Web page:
Floods put India's harvest in jeopardy

Millions of people have been forced from their homes in what officials in India describe as some of the country's worst flooding for a century in areas that were recently suffering from severe drought.

About 250 people have died and there are concerns about the possible spread of disease with so many people squeezed together into temporary shelters. The flooding, caused by days of unusually heavy rains, has been centred on two southern states, Karnataka and Andhra Pradesh, swamping millions of acres of cropland and triggering concerns about the impact on the region's crucial sugar and corn harvests.

Across the area relief workers have been using helicopters and boats to drop off rations and plastic sheets to hundreds of marooned villagers, while about 2.5 million people have moved into more than 1,200 emergency camps. Television footage has revealed scenes of utter misery. Up to 350 villages are still cut off by flood waters and the military has been called in to help.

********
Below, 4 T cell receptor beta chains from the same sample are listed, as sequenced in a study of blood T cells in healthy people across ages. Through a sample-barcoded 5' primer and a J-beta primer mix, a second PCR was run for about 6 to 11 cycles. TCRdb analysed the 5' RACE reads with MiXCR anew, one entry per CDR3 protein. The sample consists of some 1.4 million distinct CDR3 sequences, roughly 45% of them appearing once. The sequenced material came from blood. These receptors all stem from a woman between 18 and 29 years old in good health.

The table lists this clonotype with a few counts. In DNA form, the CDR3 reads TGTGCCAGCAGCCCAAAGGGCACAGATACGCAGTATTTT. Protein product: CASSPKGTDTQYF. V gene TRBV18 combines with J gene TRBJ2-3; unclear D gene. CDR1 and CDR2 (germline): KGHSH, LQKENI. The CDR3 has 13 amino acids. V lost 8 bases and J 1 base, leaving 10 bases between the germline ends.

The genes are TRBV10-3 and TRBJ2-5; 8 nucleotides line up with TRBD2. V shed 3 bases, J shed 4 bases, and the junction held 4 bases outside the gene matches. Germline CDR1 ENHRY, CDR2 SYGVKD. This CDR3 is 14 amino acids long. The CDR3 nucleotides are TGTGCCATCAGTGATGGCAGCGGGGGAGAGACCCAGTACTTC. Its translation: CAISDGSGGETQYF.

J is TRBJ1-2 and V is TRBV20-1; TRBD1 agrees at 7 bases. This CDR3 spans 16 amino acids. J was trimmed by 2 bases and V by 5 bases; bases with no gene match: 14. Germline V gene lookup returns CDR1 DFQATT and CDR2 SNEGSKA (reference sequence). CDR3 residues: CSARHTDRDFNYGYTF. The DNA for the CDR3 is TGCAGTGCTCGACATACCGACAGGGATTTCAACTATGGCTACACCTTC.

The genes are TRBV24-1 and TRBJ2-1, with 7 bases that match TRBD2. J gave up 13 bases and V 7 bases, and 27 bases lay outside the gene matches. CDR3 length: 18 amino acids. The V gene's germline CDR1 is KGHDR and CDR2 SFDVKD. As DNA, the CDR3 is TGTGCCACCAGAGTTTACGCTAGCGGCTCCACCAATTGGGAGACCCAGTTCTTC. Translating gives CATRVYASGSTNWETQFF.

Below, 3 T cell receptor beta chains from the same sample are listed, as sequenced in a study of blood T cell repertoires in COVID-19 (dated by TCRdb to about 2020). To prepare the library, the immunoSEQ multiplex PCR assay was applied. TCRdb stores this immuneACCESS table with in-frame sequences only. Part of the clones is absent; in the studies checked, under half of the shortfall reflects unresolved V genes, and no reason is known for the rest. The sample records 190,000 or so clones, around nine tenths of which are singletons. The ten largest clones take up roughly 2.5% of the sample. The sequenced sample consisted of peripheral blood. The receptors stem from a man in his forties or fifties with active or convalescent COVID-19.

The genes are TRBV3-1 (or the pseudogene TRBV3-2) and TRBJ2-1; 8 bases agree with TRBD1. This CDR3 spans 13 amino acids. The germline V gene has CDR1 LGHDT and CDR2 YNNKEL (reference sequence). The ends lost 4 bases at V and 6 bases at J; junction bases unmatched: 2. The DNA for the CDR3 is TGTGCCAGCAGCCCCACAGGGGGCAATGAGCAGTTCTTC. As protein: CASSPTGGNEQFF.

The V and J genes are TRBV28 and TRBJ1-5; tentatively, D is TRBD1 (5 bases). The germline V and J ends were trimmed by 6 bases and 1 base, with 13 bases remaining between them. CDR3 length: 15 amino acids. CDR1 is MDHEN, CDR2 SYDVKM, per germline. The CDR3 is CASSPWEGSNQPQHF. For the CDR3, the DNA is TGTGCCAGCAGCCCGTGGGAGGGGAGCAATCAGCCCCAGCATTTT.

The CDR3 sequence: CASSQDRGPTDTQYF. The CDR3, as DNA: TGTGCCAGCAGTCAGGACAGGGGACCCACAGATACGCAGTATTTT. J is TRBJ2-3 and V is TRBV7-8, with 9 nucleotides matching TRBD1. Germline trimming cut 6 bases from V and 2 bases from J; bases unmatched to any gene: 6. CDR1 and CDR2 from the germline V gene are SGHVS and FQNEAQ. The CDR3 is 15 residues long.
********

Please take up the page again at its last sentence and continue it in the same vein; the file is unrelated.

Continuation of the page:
In Andhra Pradesh, workers used 300,000 heavy sandbags to fortify weakening embankments of the Krishna River that flows close to Vijayawada, a city of 1 million people and an important trading centre. Rescue workers have already moved more than 200,000 people living close to the river and an alert has been sounded in about 100 villages situated along the Krishna. "These are the worst floods in 100 years," said Dharmana Prasada Rao, the state's minister for revenue and relief.

The chairman of the country's ruling Congress Party, Sonia Gandhi, has undertaken an aerial survey of the affected states. Just a few weeks ago, most parts of the flooded area were suffering from what officials said was the country's worst drought since 1972.

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